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Grocery workers digging in for a long fight

By Evan Kornfeld and Gillian Russom | October 24, 2003 | Page 11

LOS ANGELES--The 70,000 striking grocery store workers in Southern California are gaining widespread sympathy throughout the area. Some 2,000 union members from around Southern California rallied at a Pavillion's grocery store (owned by Von's) at Melrose and Vine in LA.

Teamsters have refused to cross picket lines, forcing managers to drive trucks to complete the deliveries. "I've been overwhelmed with all the support we've gotten on the picket line," Marco, one of the picket captains at the Von's store in LA's Echo Park neighborhood, told Socialist Worker.

"Teachers have come by; the steelworkers, the carpenters' union, the janitors."

Labor groups have been holding rallies at stores throughout Southern California to show their support for the strikers. Rev. Jesse Jackson spoke to a rally in Santa Monica October 18 and was set to speak at a Ralph's on Crenshaw Boulevard in Los Angeles the following day.

A strike by workers at Von's (owned by Safeway) October 11 led to a lockout at two other chains--Ralph's (owned by Kroger) and Albertson's. The UFCW has filed a lawsuit against Ralph's and Albertson's, claiming that the two chains violated a law requiring that each employee be given 60 days notice prior to a mass layoff.

These huge grocery chains--all of them profitable--are demanding cuts in health care and pension funds, as well as demanding a two-tier wage system. One of the main concerns of the strikers is the companies‚proposals for the pension plan.

Under the current contract, workers cannot receive full retirement benefits until their age plus their years of service with the company adds up to 85. However, part-time workers are not awarded a full year of service towards their retirement unless they work 1,800 hours in a year, which is almost impossible. In negotiations for the next contract, Von's is demanding that the retirement number be increased to 95--which means that in order to retire at 60, a worker would have to have worked for 35 years.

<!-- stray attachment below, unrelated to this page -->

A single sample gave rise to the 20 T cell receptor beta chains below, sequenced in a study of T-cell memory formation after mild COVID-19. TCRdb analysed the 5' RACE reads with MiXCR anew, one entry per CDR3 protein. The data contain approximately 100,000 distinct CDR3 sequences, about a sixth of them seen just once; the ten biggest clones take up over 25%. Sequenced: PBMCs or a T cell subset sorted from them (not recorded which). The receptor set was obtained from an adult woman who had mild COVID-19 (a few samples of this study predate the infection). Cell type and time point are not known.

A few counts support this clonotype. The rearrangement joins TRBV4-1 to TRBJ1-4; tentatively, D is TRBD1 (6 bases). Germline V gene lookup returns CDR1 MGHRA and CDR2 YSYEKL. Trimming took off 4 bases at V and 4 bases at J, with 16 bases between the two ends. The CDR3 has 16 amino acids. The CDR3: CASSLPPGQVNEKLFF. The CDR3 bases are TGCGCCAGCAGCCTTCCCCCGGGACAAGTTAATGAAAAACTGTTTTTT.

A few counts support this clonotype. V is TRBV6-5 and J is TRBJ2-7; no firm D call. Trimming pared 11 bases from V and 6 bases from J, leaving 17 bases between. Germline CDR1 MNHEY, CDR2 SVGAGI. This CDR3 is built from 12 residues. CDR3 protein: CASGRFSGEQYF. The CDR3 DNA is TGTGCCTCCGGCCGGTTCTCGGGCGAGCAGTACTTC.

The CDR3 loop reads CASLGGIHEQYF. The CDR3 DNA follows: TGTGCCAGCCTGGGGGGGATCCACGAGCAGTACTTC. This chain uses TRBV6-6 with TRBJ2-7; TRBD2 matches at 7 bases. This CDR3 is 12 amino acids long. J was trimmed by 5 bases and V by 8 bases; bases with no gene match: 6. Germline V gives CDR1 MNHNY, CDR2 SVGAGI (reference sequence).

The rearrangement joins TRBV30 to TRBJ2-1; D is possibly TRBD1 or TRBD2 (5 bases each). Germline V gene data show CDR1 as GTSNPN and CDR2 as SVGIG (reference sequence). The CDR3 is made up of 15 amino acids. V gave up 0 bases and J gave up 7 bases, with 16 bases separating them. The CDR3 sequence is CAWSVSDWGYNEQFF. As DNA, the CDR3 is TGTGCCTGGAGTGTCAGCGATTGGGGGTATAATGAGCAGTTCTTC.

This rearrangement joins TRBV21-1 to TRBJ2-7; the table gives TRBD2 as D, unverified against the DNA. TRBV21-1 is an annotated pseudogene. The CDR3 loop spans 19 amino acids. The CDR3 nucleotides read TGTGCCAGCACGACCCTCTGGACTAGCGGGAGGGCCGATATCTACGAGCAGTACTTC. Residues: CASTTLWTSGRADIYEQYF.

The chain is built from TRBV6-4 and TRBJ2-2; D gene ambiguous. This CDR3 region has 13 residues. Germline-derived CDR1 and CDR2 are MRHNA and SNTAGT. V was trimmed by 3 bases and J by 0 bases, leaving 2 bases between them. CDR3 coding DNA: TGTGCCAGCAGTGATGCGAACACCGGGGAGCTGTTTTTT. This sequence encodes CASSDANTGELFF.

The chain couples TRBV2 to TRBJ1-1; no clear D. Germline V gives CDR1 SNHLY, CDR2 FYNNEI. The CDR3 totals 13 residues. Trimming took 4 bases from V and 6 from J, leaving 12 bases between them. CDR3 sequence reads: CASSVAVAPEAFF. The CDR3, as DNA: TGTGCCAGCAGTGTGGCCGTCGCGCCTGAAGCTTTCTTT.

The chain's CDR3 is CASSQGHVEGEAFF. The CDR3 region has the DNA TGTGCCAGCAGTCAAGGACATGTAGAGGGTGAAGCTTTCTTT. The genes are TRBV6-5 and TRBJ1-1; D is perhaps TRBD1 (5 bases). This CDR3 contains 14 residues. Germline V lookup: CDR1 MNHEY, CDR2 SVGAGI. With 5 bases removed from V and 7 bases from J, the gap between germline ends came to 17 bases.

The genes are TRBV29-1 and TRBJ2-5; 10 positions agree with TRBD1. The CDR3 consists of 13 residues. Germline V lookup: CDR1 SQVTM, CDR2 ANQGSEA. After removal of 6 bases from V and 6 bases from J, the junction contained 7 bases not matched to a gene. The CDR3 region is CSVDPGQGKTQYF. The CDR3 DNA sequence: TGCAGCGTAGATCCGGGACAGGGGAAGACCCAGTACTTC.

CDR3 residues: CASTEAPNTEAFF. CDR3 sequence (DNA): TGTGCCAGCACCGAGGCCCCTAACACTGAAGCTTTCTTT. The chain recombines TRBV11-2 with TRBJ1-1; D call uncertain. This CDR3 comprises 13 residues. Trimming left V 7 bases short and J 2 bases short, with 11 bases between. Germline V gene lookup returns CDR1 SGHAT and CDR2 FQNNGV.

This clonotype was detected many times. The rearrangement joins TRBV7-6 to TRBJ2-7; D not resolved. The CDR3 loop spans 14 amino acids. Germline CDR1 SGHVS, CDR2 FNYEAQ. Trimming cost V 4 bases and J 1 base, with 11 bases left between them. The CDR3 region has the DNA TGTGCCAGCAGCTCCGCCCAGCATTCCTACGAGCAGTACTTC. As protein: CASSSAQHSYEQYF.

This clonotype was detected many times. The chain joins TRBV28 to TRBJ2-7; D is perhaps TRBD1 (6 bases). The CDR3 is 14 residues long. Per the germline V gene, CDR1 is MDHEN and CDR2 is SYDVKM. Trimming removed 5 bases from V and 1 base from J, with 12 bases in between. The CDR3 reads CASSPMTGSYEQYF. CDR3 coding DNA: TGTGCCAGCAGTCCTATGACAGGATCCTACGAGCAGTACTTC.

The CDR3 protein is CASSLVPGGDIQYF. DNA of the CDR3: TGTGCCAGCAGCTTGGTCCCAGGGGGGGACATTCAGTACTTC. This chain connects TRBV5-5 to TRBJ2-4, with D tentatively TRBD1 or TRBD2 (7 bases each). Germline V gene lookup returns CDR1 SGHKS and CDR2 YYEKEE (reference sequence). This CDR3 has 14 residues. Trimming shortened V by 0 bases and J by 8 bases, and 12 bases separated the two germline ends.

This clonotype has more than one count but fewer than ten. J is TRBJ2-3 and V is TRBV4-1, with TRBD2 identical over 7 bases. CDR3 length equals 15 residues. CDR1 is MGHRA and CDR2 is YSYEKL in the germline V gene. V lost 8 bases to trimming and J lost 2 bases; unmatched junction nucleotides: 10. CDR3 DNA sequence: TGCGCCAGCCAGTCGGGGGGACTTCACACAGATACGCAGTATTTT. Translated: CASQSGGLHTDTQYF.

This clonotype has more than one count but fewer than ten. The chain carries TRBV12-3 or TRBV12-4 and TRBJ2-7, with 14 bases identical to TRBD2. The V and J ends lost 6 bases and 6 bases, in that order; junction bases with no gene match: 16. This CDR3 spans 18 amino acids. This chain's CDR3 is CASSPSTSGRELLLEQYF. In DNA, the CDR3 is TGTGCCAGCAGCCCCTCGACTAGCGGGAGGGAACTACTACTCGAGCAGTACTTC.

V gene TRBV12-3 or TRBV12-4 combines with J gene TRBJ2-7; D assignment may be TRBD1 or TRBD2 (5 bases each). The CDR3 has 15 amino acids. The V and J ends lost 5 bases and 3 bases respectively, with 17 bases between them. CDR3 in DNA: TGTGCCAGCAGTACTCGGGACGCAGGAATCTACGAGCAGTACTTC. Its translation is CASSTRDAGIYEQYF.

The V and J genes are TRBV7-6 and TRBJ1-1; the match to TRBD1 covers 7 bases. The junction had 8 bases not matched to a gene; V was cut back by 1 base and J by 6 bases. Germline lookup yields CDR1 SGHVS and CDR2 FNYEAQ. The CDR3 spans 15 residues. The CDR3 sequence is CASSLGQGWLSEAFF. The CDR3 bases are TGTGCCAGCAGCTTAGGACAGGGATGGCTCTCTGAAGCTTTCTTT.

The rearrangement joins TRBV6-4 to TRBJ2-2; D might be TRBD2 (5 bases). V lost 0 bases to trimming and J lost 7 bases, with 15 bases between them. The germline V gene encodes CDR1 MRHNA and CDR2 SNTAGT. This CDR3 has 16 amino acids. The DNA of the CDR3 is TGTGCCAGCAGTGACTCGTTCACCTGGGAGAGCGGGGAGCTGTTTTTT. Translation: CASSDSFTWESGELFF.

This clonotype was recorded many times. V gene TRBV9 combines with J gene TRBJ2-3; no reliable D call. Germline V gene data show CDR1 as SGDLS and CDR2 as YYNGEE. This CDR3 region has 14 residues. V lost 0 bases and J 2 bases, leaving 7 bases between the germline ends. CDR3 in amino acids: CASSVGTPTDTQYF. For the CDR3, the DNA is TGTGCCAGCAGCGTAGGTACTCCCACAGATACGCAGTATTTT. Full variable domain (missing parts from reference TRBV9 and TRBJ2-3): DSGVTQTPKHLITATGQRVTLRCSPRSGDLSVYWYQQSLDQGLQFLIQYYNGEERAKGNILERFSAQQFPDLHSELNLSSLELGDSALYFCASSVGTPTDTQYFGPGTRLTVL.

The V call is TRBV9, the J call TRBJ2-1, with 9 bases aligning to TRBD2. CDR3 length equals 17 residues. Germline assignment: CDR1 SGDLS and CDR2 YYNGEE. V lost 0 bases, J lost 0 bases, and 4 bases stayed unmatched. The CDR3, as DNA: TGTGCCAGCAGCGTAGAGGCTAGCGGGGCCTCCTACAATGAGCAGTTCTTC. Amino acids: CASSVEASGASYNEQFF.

The mood at the picket lines has generally been upbeat, and workers are confident. Most customers have been refusing to cross the picket lines and sales are down at all three chains.

Midwest grocery workers

ANOTHER 13,000 grocery workers are on strike in St. Louis and in West Virginia, Ohio and Kentucky. In St. Louis, workers--also members of the United Food and Commercial Workers (UFCW) Local 655--walked off the job October 7 at the Shop 'n Save chain, which is owned by the SuperValue store.

Two other locally owned grocery chains, Dierberg's and Schnuck's, locked out the union immediately afterward, putting 10,000 workers on the picket line. The issues are similar to those in the big Southern California grocery strike--a wage freeze with a small bonus instead, outsourcing jobs to nonunion vendors, cuts in early retiree benefits and major givebacks on health care.

As in California, business has fallen off drastically, and customers and other unions have shown support for the strike. UFCW Local 400 went on strike October 13 at a chain of 37 Kroger stores centered in West Virginia. Kroger--owner of the strike-bound Ralph's chain in California--wants to dramatically reduce funding for workers' health insurance coverage, paying only $9 million into a fund which, according to the union, needs $29 million.

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